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General liver II
PWE-282 The role of α-fetoprotein in hepatocellular carcinoma surveillance
  1. S Jenks1,
  2. S Hey2,
  3. L Gibson1,
  4. C Sturgeon1,
  5. P Hayes2,
  6. T Bird2
  1. 1Department of Clinical Biochemistry, Royal Infirmary of Edinburgh, Edinburgh, UK
  2. 2Liver Unit, Royal Infirmary of Edinburgh, Edinburgh, UK

Abstract

Introduction The most efficient and cost-effective programme for HCC surveillance is the subject of ongoing debate. Current UK standard practice for HCC surveillance in high risk populations consists of 6 monthly ultrasound (US) and α-fetoprotein (AFP) measurement. However, the most recent international guidelines on HCC surveillance (AASLD) state that US alone is the most appropriate means of HCC surveillance.1 2 To investigate the relative contributions of US and AFP to HCC surveillance we have performed a retrospective analysis of the records of consecutive cases of newly diagnosed HCC within two patient cohorts.

Methods We retrospectively reviewed the electronic records of: (1) All 78 patients diagnosed with HCC in NHS Lothian between 1 January 2010 and 30 September 2011. (2) All 46 patients referred to the Scottish Liver Transplant Unit (SLTU) with HCC for liver transplant assessment from 1 January 2010 to 31 August 2011. Demographic details, mode of HCC detection and patient outcomes were recorded. Patients were identified as undergoing HCC surveillance if they were having 6 monthly US and AFP measurements. An elevated AFP was defined as >6 kU/l.

Results 36% (28/78) of the patients diagnosed with HCC in NHS Lothian were diagnosed through HCC surveillance. Of these 28 patients 39% (11/28) had the suspicion of HCC raised by AFP alone, 32% (9/28) were detected by both AFP and US and only 25% (7/28) were detected by US alone. 1 HCC was detected by CT scan. The overall sensitivity of AFP for detecting HCC in the surveillance group was 71% (20/28). 84% (36/43) of the SLTU cohort were diagnosed through regular HCC surveillance. 33% (12/36) by AFP alone, 25% (9/36) by US alone and 42% (15/36) by both AFP and US. 69% (25/36) had a raised AFP at HCC diagnosis. 76% (19/25) of patients with a raised AFP at diagnosis were offered potentially curative treatment.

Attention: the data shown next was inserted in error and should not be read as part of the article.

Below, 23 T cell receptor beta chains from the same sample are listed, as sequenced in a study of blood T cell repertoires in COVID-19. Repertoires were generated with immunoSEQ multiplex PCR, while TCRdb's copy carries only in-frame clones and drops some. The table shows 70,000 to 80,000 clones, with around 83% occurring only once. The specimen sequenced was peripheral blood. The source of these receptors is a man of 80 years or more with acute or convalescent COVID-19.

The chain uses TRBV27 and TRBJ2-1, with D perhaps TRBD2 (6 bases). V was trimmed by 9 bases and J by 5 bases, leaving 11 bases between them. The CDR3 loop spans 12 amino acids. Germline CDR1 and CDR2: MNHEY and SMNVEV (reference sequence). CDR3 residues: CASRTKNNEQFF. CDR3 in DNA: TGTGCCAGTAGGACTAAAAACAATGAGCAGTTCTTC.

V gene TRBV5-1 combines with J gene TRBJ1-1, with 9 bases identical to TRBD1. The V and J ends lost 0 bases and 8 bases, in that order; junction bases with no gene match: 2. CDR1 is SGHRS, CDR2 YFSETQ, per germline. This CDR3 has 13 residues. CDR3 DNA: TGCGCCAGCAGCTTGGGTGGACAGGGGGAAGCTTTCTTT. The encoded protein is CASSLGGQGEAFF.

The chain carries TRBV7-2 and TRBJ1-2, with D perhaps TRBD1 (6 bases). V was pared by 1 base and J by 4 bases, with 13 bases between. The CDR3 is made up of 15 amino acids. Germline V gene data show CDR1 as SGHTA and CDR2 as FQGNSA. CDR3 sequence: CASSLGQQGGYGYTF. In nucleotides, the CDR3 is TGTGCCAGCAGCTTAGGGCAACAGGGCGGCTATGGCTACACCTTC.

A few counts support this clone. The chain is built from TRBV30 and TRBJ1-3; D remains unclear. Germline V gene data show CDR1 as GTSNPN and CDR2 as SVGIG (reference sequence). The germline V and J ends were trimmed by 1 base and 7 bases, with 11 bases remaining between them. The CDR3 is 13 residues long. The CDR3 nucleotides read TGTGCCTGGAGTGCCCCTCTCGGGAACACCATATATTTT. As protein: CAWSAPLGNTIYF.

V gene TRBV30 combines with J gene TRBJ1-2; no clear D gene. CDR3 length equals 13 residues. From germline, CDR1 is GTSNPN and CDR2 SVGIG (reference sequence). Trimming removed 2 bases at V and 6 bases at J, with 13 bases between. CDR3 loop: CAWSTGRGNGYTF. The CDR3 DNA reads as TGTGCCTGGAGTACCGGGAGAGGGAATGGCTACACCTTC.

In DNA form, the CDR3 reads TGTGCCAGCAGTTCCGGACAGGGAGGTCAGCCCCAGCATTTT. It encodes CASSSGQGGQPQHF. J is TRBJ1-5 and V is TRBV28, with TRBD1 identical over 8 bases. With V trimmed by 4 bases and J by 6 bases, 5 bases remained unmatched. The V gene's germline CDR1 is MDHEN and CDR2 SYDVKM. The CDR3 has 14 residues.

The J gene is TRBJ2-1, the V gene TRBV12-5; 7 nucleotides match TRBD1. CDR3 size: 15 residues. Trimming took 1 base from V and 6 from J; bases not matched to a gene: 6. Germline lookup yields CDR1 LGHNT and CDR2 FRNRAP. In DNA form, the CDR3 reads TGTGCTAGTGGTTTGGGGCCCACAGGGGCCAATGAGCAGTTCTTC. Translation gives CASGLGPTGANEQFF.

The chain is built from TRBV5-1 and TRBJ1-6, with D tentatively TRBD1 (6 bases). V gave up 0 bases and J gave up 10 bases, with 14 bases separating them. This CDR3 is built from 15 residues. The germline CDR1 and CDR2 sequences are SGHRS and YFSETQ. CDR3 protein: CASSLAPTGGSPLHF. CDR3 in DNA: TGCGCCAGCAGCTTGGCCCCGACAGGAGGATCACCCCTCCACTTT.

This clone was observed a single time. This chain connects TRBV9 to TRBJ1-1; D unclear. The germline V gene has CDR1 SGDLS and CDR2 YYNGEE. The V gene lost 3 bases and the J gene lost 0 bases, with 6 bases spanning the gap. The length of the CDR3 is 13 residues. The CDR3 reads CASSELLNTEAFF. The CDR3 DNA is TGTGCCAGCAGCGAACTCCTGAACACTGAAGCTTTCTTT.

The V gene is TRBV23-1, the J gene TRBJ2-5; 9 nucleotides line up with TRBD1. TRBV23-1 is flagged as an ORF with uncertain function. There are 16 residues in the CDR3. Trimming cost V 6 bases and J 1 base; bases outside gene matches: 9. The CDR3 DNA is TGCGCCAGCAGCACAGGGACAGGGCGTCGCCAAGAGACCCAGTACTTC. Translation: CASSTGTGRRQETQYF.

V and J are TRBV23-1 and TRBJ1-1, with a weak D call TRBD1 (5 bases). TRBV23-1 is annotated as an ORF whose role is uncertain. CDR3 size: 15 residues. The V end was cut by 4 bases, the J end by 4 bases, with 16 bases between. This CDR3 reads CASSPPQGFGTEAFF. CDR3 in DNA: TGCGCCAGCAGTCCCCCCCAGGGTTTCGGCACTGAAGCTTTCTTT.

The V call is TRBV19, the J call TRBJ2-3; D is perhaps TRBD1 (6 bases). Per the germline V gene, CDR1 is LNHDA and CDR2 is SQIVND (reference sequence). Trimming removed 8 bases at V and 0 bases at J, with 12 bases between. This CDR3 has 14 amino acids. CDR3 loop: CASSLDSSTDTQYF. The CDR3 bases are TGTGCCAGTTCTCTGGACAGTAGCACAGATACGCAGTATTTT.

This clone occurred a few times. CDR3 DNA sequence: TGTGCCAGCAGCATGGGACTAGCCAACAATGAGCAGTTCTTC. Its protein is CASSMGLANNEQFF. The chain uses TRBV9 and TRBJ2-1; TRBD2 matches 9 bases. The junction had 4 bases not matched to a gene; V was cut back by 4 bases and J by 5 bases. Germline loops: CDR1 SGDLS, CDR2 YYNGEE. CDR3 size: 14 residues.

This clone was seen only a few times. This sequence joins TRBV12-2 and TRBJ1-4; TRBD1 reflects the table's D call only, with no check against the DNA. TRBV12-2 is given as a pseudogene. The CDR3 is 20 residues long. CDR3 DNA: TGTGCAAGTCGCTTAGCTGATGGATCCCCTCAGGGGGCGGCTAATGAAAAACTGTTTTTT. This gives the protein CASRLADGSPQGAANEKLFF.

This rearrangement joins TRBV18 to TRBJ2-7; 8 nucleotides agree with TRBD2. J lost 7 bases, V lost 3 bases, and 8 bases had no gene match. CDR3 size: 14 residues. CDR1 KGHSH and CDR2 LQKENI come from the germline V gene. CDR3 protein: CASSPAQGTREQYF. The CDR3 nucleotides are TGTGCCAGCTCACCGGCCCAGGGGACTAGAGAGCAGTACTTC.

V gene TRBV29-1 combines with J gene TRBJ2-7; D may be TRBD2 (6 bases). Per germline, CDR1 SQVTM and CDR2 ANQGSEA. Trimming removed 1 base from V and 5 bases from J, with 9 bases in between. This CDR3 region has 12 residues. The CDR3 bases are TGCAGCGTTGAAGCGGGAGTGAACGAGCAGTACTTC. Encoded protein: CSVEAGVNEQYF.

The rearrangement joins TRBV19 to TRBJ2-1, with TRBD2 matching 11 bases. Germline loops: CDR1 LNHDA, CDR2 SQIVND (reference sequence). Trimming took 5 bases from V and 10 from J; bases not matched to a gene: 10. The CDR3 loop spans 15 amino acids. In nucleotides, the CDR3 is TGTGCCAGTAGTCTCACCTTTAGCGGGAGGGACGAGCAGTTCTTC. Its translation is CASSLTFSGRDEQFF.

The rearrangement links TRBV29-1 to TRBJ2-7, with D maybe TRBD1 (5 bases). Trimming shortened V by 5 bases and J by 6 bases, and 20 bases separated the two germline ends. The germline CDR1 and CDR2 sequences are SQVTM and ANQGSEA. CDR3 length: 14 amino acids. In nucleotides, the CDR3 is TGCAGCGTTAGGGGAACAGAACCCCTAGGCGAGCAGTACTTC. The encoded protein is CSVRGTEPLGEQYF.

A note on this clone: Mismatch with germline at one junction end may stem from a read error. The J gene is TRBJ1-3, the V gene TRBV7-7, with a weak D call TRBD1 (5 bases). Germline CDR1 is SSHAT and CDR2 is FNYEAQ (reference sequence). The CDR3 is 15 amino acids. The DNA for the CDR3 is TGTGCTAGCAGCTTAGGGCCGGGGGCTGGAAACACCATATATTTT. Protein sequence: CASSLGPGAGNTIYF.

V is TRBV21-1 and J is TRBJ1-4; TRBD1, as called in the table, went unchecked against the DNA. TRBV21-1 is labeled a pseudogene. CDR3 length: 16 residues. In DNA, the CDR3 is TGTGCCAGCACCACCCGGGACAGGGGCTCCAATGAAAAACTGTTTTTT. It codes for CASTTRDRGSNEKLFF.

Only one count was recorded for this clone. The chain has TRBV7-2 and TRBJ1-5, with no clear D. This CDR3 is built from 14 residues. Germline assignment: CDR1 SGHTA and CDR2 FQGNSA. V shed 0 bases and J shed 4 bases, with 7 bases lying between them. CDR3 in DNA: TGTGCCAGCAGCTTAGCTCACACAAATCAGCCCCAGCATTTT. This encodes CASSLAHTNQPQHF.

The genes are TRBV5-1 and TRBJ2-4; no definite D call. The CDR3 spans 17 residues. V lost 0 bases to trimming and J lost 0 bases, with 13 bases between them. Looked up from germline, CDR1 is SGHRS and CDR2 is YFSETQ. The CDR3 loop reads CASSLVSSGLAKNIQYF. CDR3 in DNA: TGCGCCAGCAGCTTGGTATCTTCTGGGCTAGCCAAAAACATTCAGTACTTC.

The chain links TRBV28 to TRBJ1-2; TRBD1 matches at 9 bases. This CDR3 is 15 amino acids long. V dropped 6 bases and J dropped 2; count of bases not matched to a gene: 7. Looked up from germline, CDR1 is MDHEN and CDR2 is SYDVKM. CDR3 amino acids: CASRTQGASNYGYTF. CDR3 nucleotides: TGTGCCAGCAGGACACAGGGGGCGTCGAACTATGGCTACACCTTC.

Conclusion In conclusion our data does not support the current AASLD guidelines stating US alone should be used for HCC surveillance. In both patient cohorts over a third of HCC cases detected through surveillance were identified by a rising AFP alone. Our results indicate AFP is therefore an important and effective addition to US. Additional refinement of how AFP levels are interpreted, in particular progressive rises in AFP, may enable increased sensitivity and specificity and further improve the efficacy of HCC surveillance.

Competing interests None declared.

References 1. Bruix J, Sherman M. Management of Hepatocellular Carcinoma: An Update. 2010. http://www.aasld.org/practiceguidelines/ (accessed Feb 2011).

2. Marrero Jorge A, El-Serag Hashem B. Alpha-fetoprotein should be included in the hepatocellular carcinoma surveillance guidelines of the american association for the study of liver diseases. Hepatology 2011;53:1060–1.

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